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ANTH 1002: Anthropology in the world
Module 3, Week 3, Lecture 2
Social Sciences Building (A02), Room 410
October 16, 2019
Available at http://anthro.rschram.org/1002/3.3.2
When a society organized on the basis of gifts encounters a globalizing capitalist market, many different outcomes are possible.
Indeed, one could argue that these alternative outcomes are always co-present simultaneously in any one society, e.g. Gershon on faʻalavelave among Samoans in diaspora (Gershon 2012).
In the next example, which do you think best describes what is happening?
We the people of Salamaua would like to put down the prices of our things in this newspaper so that all of you will see them. We would like this message to all of you people in villages in the area of Markham River and Finschhafen.
Now you all see the prices for all these things and then you all will get it right. So, prices for them are like this: If you see a pot for 4/-, then you pay with (givim long) two big pandanus of 4/-. If a pot for 2/-, then you pay with (givim long) a pandanus of 2/-. The reason is you all always just bring pandanus and get pots. So, you all don’t know the price (pei) of these things. And so, we put them for the pots so that you all can see them.
If a pot is 5/-, or £1, then you must pay (pei) directly with money. It is not good that you should give pandanus for 5/- and £1 and get a pot. You know that the work of a pot is not like the work of pandanus - Pots are harder work than pandanus, so you must pay directly for big pots with real money.
The work of pots is like this:- The very first thing, they must dig the ground and they get really deep. After that, they bring it to the village and the work of women now begins. The women bake the earth in a really big fire - They bake this earth so that it becomes really strong. This work isn’t easy. It’s really hard work. Many days pass, and then the pot is now finished and a man can cook food in it.
We say this because you all have put down many things of yours - So we see this and so we Salamaua people, we support you all. Our message is finished. We all the people of Salamaua.
“People of Salamaua.” 1948. “Pei bilong sosopen.” Lae Garamut (28 August) 2(23): 4.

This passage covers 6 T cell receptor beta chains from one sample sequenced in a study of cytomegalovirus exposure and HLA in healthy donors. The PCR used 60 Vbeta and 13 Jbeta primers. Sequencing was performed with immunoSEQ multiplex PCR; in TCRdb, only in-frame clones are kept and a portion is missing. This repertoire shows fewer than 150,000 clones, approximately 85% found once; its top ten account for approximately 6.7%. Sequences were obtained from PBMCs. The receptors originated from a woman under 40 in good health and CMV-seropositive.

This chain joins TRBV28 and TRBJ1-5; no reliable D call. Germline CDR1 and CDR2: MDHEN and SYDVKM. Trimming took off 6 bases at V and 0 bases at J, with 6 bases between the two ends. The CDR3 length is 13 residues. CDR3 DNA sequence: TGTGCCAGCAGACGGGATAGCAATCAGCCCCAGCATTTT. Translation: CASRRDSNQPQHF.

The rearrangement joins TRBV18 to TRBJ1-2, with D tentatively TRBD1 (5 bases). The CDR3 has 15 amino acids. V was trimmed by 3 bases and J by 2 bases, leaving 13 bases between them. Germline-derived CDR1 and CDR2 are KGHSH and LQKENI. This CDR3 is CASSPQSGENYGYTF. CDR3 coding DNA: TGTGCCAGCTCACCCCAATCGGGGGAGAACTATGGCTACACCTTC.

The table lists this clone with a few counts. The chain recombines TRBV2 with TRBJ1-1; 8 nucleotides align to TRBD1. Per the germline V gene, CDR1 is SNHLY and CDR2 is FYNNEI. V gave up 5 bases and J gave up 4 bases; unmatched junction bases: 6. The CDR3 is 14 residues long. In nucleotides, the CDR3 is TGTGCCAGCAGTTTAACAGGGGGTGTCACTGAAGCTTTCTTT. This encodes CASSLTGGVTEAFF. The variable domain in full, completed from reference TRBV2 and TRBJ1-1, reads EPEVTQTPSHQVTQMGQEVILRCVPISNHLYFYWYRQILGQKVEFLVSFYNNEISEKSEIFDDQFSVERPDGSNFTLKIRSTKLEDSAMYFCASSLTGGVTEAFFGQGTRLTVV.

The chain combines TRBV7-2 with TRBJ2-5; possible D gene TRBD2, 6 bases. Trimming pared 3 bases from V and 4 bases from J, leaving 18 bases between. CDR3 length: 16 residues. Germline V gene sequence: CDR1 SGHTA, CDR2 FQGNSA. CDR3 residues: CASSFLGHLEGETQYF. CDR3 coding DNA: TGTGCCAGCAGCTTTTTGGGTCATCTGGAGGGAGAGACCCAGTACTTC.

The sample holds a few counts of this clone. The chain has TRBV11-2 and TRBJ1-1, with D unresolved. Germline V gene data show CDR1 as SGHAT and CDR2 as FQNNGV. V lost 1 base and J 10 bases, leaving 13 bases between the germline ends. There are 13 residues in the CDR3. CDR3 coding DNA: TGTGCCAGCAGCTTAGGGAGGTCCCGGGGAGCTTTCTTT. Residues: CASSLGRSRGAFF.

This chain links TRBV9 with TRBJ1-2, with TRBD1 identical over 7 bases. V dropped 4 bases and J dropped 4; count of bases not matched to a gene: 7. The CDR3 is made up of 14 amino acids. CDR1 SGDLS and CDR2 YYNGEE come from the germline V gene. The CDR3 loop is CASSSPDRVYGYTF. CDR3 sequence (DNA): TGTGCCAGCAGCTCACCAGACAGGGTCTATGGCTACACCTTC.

Turn to your Canvas site and take Quiz 17: Efflorescence of reciprocity.
Ryan will announce the code in class.
One of the ways societies respond to market forces is by placing limits on individual choices
Market-driven societies also place some kind of moral limit on profit as well
Certain kinds of value remain embedded in social relationships while other kinds are able to be commodified, bought and sold.
Gershon, Ilana. 2012. No Family Is an Island: Cultural Expertise among Samoans in Diaspora. Ithaca, N.Y.: Cornell University Press.
Hart, Keith. 1973. “Informal Income Opportunities and Urban Employment in Ghana.” The Journal of Modern African Studies 11 (1): 61–89. https://doi.org/10.2307/159873.
Hochschild, Arlie Russell, and Anne Machung. 1989. The Second Shift. New York: Penguin Books.
Kahn, Miriam. 1986. Always Hungry, Never Greedy: Food and the Expression of Gender in a Melanesian Society. Cambridge: Cambridge University Press.
Mazelis, Joan Maya. 2017. Surviving Poverty: Creating Sustainable Ties among the Poor. New York: New York University Press.
Sharp, Timothy L. M. 2016. “Trade’s Value: Relational Transactions in the Papua New Guinea Betel Nut Trade.” Oceania 86 (1): 75–91. https://doi.org/10.1002/ocea.5116.
Shipton, Parker. 1989. Bitter Money: Cultural Economy and Some African Meanings of Forbidden Commodities. Washington, D.C.: American Anthropological Association.
Stack, Carol B. 2008 . All Our Kin: Strategies For Survival In A Black Community. New York: Basic Books.